Like the healing water of her world-renowned baths, something else was bubbling up in Budapest: the issue of NNESTs.
Jeremy Day’s entertaining and informative plenary opened the IATEFL BESIG Summer Symposium 2015. He gave us an account of his journey through the world of ELT and offered some critical insights on the subject of NNESTs, ending with a recommendation of Tefl Equity Advocates. One central point of his talk was that we need to supercede the ‘NESTs or NNESTS‘ slanging match.
As I’ve said before, surely we are one teaching community…
One story Jeremy related illustrates the dichotomy between industry and profession I noted in a previous blog post. Jeremy was interviewing for a teacher position at a well-known language school in Warsaw, Poland, and one of the candidates was a local Polish teacher.
In terms of pedagogical knowledge and skills, she was clearly the best teacher for the job. But when he told his superior that she was the best candidate, the response was: “That was a mistake, you shouldn’t even have interviewed her”. The school operated a native-speaker only policy at the time, putting profit before pedagogy.
Needless to say, this same Polish teacher has gone on to write best-selling ELT books for the Polish market.
And the language school? It closed.
Building Bridges in Budapest
Rachel Appleby’s excellent talk started off with the wonderful idea of Building Bridges–which seemed like an good metaphor both in terms of the nine bridges of Budapest and in terms of what a conference should be: building connections between people and building skills.
Rachel took us through three case studies of real learners and illustrated how we might approach different ESP learners and ‘find a way in’.
Jasmina Latinovis and Tatjana Stanimirovic, both local teachers, gave us some practical activities to ‘wake our business students up’ – sharing online activities and games. I particularly enjoyed the hands-on part of this session, where we got to try out some activities. what a conference should be: building connections between people and building skills.
what a conference should be: building connections between people and building skills.
Roy Bicknell’s session in the afternoon was another hands-on session: ‘Doing the Hub–Working towards an improvisational classroom’. He started with the John Cage axiom ‘Begin Anywhere’ and used this as a prompt for open-ended activities which, while deceptively simple, produced a lot of language. One activity I’ll definitely try out is ‘Concentric Circles’. Here learners draw a series of concentric circles on a large sheet of paper, putting important ideas or concepts in the middle, less important in the outer circles.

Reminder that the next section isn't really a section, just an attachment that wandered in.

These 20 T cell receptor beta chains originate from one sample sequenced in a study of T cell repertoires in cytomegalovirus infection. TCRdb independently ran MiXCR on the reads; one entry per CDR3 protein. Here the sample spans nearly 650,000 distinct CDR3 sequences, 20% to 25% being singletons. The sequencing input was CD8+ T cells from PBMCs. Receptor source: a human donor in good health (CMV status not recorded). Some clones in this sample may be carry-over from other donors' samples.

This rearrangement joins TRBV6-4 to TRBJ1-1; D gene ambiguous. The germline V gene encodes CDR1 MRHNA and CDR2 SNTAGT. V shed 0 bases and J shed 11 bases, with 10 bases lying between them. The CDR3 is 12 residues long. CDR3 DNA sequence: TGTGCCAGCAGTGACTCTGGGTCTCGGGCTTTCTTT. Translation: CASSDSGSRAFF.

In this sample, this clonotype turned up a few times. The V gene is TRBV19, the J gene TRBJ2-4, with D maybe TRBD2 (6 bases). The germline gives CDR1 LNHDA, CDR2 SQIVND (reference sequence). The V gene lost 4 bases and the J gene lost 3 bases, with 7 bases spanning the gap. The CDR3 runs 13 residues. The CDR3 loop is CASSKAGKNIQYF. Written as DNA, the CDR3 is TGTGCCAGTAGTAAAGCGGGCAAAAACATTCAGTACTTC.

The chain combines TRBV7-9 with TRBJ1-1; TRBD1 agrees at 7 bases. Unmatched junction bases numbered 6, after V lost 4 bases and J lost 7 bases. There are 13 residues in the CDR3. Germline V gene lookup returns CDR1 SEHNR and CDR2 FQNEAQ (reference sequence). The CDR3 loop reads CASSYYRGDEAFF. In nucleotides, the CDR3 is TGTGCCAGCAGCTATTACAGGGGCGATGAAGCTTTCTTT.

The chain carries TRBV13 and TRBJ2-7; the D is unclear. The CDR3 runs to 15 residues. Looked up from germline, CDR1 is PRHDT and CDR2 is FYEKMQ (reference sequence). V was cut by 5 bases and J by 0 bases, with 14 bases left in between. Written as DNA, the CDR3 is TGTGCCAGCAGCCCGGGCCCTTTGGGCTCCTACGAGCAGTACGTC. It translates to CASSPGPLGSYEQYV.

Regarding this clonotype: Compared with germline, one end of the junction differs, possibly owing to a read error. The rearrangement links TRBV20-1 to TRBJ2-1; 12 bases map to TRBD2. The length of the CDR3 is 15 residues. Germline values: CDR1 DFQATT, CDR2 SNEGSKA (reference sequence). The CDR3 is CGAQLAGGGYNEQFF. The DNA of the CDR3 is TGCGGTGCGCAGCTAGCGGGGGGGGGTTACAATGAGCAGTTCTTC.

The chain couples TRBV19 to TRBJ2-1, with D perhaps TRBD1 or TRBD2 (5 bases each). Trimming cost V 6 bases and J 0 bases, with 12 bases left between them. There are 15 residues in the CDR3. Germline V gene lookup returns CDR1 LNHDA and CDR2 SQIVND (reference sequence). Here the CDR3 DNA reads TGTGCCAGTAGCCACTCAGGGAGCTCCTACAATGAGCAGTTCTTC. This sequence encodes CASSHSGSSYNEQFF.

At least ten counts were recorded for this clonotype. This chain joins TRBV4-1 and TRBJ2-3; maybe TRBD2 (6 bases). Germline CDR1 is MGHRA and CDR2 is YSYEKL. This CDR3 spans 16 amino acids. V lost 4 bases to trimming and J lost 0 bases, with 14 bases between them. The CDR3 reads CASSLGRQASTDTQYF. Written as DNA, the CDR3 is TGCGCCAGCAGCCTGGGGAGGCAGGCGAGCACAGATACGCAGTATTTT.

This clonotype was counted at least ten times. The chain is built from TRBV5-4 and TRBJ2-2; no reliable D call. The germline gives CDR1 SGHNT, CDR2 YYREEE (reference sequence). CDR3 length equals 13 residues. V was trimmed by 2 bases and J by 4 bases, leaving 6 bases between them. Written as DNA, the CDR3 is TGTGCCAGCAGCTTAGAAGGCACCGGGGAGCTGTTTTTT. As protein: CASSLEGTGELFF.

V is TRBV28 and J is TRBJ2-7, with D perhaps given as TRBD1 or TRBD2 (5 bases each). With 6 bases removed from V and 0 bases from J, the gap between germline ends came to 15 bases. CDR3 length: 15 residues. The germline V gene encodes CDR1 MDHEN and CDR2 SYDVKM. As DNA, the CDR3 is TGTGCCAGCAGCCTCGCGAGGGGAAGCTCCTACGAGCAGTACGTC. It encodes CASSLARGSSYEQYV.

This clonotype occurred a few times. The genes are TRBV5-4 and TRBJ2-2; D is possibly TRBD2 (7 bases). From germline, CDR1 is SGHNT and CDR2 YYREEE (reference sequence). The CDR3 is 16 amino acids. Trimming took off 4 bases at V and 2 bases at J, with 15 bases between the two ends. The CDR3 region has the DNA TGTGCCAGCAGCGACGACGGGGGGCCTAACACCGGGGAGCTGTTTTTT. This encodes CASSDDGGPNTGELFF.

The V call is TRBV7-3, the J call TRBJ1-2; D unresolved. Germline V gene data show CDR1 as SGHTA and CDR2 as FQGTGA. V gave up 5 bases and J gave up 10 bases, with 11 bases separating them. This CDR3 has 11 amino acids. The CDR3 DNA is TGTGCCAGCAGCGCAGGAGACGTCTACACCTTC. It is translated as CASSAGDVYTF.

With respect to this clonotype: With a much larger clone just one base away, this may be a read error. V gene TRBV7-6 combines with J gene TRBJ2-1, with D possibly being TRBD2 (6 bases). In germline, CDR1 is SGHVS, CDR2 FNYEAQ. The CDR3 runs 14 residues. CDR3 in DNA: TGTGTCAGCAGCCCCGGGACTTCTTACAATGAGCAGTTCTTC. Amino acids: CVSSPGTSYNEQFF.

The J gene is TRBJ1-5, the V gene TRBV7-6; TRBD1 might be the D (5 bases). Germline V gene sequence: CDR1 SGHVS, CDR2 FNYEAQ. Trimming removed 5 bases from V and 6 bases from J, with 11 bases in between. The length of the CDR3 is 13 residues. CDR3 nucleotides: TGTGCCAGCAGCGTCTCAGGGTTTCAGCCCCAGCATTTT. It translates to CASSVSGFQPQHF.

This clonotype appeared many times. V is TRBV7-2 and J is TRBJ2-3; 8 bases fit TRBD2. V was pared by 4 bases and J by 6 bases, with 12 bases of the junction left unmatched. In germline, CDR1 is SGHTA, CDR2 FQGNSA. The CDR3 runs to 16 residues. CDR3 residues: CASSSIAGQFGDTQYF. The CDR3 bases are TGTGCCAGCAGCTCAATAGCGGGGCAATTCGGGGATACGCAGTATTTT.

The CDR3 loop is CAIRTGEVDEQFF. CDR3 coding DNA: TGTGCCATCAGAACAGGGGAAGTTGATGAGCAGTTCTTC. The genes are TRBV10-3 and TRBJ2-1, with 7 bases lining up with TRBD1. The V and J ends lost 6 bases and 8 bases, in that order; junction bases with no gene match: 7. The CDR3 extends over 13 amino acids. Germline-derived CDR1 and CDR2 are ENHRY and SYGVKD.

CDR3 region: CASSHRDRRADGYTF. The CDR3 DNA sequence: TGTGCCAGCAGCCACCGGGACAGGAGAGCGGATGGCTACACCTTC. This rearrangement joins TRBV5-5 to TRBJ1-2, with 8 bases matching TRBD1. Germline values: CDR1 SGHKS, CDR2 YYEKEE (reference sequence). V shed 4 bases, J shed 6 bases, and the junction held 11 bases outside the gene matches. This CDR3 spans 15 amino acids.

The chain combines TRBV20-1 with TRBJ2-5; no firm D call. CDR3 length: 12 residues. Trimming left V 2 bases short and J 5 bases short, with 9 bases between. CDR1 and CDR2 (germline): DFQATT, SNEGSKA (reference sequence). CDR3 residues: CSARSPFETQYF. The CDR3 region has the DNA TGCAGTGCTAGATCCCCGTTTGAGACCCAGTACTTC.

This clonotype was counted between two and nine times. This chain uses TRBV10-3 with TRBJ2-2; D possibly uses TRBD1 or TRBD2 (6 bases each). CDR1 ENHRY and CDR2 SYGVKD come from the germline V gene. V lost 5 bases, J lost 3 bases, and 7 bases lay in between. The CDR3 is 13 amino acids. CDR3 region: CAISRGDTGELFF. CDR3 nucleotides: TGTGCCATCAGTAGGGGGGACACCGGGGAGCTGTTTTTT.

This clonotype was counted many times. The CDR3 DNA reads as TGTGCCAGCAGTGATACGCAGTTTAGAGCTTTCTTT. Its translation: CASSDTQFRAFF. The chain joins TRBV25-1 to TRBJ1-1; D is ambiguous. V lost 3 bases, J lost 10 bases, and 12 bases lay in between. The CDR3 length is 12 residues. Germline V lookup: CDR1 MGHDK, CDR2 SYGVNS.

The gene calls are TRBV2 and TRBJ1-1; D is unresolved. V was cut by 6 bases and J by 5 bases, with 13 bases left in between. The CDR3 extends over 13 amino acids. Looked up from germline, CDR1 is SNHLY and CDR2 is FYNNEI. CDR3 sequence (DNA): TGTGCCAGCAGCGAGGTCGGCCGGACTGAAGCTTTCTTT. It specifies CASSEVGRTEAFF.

Dr. Jasmina Sazdovska rounded off the day by highlighting the difference between a Process and Product approach to teaching Presentation Skills, drawing attention to the fact that in the real world, presentations are usually part of a longer process. Therefore, we shouldn’t black-box the teaching of presentations but should move towards a more holistic, process-based approach.
I’d also like to give a special thanks to all the local organisers of the event, and particularly to Rachel Appleby, Mary Sousa and Nora Németh for showing us some of the delights of Budapest!
Last year when I presented in Graz I was incredibly nervous, this year I was just…nervous. But I would still encourage any teachers out there who are thinking of presenting at a conference to go for it–the distance the presenters and audience isn’t that big.
Also, the title of my presentation is a little misleading–it’s actually about bringing the ‘experience of tech’ back into the classroom.
I started my presentation with three projects:
Berlin Language Worker GAS – A grassroots organisation to improve working conditions for freelance teachers in Berlin
Teachers as Workers SIG – A grassroots organisation aiming to improve working conditions for ELT / ESL teachers globally
Teacher Stories – A place where ELT / ESL teachers tell their own stories
These projects are all animated by the same spirit: a spirit of critical thinking.
The paper that anchored my ideas, that explained what critical thinking was, and which resonated with me was On Teaching to Be Critical by John Passmore (1967).
This paper answers a question: what is critical thinking and how can we begin to teach it? Is creative thinking a habit, a character trait, a skill? Obviously, there are skills involved: constructing and deconstructing arguments, spotting fallacies, and so on. But this doesn’t not capture the essence of critical thinking. Passmore states that a vital component of critical thinking is imagination and creativity, what he calls “critico-creative thinking”.